CHARLES KEMBLE (1775-1854), a younger brother of John Philip and Stephen, was born at Brecon, South Wales, on the 25th of November 1775. He, too, was educated at Douai.
After returning to England in 1792, he obtained a situation in the post-office, but this he soon resigned for the stage, making his first recorded appearance at Sheffield as Orlando in As You Like It in that year. During the early period of his career as an actor he made his way slowly to public favour. For a considerable time he played with his brother and sister, chiefly in secondary parts, and this with a grace and finish which received scant justice from the critics. His first London appearance was on the 21st of April 1794, as Malcolm to his brother's Macbeth. Ultimately he won independent fame, especially in such characters as Archer in George Farquhar's Beaux' Stratagem, Dorincourt in Mrs Cowley's Belle's Stratagem, Charles Surface and Ranger in Dr Benjamin Hoadley's Suspicious Husband. His Laertes and Macduff were hardly less interesting than his brother's Hamlet and Macbeth. In comedy he was ably supported by his wife, Marie Therese De Camp (1774-1838), whom he married on the 2nd of July 1806. His visit, with his daughter Fanny, to America during 1832 and 1834, aroused much enthusiasm. The later period of his career was clouded by money embarrassments in connexion with his joint proprietorship in Covent Garden theatre. He formally retired from the stage in December 1836, but his final appearance was on the loth of April 1840. For some time he held the office of examiner of plays. In 1844- 1845 he gave readings from Shakespeare at Willis's Rooms. He died on the 12th of November 1854. Macready regarded his Cassio as incomparable, and summed him up as " a first-rate actor of second-rate parts."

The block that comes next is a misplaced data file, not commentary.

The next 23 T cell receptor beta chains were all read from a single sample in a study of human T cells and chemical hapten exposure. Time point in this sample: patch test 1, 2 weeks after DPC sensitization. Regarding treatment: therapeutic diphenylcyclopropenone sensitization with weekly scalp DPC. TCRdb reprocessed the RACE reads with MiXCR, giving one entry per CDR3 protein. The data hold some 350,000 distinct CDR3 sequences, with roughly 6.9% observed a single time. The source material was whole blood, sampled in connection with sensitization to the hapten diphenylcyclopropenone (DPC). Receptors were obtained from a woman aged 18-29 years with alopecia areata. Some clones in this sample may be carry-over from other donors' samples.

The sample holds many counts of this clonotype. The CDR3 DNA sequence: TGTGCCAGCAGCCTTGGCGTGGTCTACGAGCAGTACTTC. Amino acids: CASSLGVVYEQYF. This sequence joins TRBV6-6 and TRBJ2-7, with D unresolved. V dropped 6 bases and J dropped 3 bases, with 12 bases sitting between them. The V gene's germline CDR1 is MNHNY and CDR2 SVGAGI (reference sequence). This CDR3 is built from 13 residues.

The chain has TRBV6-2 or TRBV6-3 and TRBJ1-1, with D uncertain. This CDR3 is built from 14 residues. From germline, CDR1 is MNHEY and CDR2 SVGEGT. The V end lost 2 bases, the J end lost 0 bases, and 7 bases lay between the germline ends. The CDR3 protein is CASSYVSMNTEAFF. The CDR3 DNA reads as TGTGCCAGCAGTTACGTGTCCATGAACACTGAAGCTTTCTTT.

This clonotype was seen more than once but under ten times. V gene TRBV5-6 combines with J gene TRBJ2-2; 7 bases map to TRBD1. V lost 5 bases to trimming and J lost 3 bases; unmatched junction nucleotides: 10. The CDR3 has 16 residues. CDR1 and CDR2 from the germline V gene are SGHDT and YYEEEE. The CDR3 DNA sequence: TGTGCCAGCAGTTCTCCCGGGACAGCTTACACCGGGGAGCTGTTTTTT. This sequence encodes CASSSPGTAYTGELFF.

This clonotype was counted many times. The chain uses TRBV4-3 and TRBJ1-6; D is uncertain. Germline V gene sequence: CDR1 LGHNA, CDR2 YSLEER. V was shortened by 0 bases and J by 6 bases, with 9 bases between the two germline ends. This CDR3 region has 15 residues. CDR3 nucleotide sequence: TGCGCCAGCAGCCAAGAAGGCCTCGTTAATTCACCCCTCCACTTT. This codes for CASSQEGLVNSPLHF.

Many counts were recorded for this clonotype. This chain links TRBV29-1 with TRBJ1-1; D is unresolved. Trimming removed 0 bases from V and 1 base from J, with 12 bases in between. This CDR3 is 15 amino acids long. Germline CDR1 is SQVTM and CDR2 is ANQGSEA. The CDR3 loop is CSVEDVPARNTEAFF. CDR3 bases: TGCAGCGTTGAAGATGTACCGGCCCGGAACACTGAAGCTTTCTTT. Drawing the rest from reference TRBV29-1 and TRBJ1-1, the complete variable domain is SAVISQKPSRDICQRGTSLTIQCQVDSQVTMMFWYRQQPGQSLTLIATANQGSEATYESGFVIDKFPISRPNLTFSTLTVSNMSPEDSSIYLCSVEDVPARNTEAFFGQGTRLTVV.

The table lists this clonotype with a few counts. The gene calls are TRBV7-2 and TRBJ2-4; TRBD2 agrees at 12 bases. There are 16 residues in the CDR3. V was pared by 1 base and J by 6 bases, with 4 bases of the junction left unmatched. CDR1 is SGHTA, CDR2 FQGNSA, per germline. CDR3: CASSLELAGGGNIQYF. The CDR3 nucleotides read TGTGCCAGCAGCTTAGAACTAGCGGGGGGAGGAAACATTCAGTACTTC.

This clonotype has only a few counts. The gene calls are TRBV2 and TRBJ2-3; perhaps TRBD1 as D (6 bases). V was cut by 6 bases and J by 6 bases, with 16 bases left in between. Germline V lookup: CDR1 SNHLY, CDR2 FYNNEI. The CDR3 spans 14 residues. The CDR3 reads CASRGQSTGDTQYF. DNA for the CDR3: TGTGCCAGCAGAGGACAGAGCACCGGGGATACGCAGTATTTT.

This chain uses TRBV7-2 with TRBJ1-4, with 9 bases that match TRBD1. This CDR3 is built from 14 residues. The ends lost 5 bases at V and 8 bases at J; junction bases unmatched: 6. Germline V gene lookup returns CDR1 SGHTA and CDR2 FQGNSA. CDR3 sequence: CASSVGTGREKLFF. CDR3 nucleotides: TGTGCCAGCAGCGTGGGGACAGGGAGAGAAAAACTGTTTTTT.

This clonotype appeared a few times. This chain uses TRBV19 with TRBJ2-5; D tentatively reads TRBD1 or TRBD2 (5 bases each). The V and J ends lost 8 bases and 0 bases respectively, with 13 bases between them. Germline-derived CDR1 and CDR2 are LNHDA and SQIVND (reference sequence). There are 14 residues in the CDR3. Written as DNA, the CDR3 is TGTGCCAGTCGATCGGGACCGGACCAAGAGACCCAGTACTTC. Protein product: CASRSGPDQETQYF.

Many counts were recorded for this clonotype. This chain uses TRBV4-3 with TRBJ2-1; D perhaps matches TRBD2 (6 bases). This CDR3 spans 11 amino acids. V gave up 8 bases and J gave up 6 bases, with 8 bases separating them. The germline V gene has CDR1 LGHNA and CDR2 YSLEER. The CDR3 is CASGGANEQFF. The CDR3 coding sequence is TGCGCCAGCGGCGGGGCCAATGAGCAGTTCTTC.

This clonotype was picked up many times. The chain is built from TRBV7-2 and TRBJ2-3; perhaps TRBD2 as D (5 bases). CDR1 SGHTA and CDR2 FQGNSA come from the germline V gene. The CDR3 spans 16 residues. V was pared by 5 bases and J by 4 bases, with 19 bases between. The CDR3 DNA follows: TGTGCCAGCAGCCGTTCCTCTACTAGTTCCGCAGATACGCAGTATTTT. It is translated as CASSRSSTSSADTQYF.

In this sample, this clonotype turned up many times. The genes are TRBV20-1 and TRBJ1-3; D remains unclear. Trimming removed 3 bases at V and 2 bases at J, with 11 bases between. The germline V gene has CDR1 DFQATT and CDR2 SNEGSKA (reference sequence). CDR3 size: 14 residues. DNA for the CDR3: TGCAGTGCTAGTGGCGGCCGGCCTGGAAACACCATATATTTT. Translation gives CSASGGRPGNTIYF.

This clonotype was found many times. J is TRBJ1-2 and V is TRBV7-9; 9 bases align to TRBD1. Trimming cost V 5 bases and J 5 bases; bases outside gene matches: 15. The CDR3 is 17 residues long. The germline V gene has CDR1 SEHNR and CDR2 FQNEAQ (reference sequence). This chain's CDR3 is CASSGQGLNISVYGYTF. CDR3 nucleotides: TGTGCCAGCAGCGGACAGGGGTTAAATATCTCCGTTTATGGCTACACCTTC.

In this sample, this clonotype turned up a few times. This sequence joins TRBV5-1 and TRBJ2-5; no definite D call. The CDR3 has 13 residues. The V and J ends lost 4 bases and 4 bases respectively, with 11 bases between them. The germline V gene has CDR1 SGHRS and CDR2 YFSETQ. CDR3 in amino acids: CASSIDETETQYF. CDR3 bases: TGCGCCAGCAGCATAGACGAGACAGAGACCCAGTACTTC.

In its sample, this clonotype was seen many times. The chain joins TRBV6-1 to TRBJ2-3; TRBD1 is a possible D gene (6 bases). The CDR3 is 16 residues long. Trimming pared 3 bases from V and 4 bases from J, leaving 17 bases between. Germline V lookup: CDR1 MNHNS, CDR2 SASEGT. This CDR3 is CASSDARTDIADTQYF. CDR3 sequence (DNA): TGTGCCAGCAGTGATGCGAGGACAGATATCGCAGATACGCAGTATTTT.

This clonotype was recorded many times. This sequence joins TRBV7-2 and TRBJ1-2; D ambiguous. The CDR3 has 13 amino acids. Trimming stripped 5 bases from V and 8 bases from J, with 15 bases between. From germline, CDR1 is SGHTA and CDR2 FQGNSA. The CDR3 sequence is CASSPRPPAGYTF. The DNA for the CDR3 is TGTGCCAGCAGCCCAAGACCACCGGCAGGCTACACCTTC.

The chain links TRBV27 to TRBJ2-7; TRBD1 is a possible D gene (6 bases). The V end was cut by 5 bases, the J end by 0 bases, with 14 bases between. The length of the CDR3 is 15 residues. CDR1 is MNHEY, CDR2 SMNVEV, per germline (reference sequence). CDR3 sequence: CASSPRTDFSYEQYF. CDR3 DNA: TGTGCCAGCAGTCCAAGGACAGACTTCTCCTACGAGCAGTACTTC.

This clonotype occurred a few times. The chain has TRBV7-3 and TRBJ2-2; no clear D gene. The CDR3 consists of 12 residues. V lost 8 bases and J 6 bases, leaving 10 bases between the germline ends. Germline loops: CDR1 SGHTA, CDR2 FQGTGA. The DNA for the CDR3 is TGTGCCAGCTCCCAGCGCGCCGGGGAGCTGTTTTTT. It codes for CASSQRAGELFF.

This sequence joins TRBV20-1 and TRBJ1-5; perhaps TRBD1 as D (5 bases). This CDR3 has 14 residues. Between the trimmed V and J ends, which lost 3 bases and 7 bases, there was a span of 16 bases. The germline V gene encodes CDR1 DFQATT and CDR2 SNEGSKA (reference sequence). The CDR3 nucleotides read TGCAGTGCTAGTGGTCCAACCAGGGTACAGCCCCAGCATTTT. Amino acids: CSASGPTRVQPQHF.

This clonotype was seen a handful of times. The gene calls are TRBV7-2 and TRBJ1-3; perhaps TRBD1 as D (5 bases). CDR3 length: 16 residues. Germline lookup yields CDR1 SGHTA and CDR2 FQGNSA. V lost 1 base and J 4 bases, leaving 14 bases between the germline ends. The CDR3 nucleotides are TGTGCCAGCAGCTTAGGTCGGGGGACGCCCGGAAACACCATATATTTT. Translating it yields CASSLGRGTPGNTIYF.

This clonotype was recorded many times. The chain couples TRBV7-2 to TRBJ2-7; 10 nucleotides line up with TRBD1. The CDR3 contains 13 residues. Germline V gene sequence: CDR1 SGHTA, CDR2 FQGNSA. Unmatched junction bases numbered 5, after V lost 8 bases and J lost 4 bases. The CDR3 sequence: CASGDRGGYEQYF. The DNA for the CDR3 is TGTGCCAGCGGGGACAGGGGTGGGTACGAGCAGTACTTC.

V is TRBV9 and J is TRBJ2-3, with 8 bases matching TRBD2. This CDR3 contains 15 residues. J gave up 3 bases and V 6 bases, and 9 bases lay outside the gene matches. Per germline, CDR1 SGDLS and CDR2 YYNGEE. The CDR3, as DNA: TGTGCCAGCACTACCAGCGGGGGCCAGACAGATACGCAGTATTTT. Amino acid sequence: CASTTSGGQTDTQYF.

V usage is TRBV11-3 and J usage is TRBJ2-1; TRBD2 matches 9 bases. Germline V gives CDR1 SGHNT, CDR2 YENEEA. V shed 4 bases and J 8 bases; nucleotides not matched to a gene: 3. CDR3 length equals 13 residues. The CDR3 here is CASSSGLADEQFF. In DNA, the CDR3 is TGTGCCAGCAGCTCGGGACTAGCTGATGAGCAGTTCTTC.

See Gentleman's Magazine, January 1855; Records of a Girlhood, by Frances Anne Kemble.
Note - this article incorporates content from Encyclopaedia Britannica, Eleventh Edition, (1910-1911)